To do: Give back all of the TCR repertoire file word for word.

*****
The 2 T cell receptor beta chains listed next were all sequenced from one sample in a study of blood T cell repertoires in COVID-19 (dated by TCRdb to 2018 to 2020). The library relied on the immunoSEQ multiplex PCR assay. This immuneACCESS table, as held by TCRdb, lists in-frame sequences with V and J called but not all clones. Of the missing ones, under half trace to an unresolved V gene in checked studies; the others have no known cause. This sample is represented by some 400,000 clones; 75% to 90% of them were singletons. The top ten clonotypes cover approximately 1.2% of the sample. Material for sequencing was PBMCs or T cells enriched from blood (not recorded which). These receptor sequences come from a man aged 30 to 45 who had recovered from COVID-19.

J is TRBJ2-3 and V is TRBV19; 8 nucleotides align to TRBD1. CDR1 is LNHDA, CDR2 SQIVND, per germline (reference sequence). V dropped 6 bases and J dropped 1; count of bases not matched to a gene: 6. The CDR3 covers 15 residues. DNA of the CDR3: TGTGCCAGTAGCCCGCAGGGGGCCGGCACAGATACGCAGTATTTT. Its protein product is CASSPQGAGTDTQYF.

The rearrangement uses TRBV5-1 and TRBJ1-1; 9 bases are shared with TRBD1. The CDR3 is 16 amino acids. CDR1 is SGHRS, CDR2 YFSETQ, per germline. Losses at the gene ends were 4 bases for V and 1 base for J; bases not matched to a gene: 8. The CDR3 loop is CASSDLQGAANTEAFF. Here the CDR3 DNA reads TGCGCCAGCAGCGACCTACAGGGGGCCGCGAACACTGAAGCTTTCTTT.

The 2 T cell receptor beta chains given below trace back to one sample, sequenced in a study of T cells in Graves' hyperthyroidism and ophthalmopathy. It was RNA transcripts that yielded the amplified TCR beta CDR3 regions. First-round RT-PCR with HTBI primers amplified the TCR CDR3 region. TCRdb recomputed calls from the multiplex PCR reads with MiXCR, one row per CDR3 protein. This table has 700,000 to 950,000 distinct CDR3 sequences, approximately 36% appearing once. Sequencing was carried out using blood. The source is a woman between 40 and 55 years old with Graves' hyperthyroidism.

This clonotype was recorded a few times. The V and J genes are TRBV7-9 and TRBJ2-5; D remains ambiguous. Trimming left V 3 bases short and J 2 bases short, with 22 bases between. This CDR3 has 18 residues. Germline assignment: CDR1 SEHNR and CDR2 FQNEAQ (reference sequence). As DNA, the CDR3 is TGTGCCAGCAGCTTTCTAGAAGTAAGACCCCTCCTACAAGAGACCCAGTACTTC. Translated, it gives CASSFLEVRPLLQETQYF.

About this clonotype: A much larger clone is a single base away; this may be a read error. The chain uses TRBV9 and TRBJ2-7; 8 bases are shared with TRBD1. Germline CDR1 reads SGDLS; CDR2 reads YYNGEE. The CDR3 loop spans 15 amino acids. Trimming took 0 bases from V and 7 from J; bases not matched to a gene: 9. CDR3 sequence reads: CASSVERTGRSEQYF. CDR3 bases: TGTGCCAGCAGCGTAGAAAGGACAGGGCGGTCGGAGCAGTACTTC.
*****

The 2 T cell receptor beta chains listed next were all sequenced from one sample in a study of blood T cell repertoires in COVID-19 (dated by TCRdb to 2018 to 2020). The library relied on the immunoSEQ multiplex PCR assay. This immuneACCESS table, as held by TCRdb, lists in-frame sequences with V and J called but not all clones. Of the missing ones, under half trace to an unresolved V gene in checked studies; the others have no known cause. This sample is represented by some 400,000 clones; 75% to 90% of them were singletons. The top ten clonotypes cover approximately 1.2% of the sample. Material for sequencing was PBMCs or T cells enriched from blood (not recorded which). These receptor sequences come from a man aged 30 to 45 who had recovered from COVID-19.

J is TRBJ2-3 and V is TRBV19; 8 nucleotides align to TRBD1. CDR1 is LNHDA, CDR2 SQIVND, per germline (reference sequence). V dropped 6 bases and J dropped 1; count of bases not matched to a gene: 6. The CDR3 covers 15 residues. DNA of the CDR3: TGTGCCAGTAGCCCGCAGGGGGCCGGCACAGATACGCAGTATTTT. Its protein product is CASSPQGAGTDTQYF.

The rearrangement uses TRBV5-1 and TRBJ1-1; 9 bases are shared with TRBD1. The CDR3 is 16 amino acids. CDR1 is SGHRS, CDR2 YFSETQ, per germline. Losses at the gene ends were 4 bases for V and 1 base for J; bases not matched to a gene: 8. The CDR3 loop is CASSDLQGAANTEAFF. Here the CDR3 DNA reads TGCGCCAGCAGCGACCTACAGGGGGCCGCGAACACTGAAGCTTTCTTT.

The 2 T cell receptor beta chains given below trace back to one sample, sequenced in a study of T cells in Graves' hyperthyroidism and ophthalmopathy. It was RNA transcripts that yielded the amplified TCR beta CDR3 regions. First-round RT-PCR with HTBI primers amplified the TCR CDR3 region. TCRdb recomputed calls from the multiplex PCR reads with MiXCR, one row per CDR3 protein. This table has 700,000 to 950,000 distinct CDR3 sequences, approximately 36% appearing once. Sequencing was carried out using blood. The source is a woman between 40 and 55 years old with Graves' hyperthyroidism.

This clonotype was recorded a few times. The V and J genes are TRBV7-9 and TRBJ2-5; D remains ambiguous. Trimming left V 3 bases short and J 2 bases short, with 22 bases between. This CDR3 has 18 residues. Germline assignment: CDR1 SEHNR and CDR2 FQNEAQ (reference sequence). As DNA, the CDR3 is TGTGCCAGCAGCTTTCTAGAAGTAAGACCCCTCCTACAAGAGACCCAGTACTTC. Translated, it gives CASSFLEVRPLLQETQYF.

About this clonotype: A much larger clone is a single base away; this may be a read error. The chain uses TRBV9 and TRBJ2-7; 8 bases are shared with TRBD1. Germline CDR1 reads SGDLS; CDR2 reads YYNGEE. The CDR3 loop spans 15 amino acids. Trimming took 0 bases from V and 7 from J; bases not matched to a gene: 9. CDR3 sequence reads: CASSVERTGRSEQYF. CDR3 bases: TGTGCCAGCAGCGTAGAAAGGACAGGGCGGTCGGAGCAGTACTTC.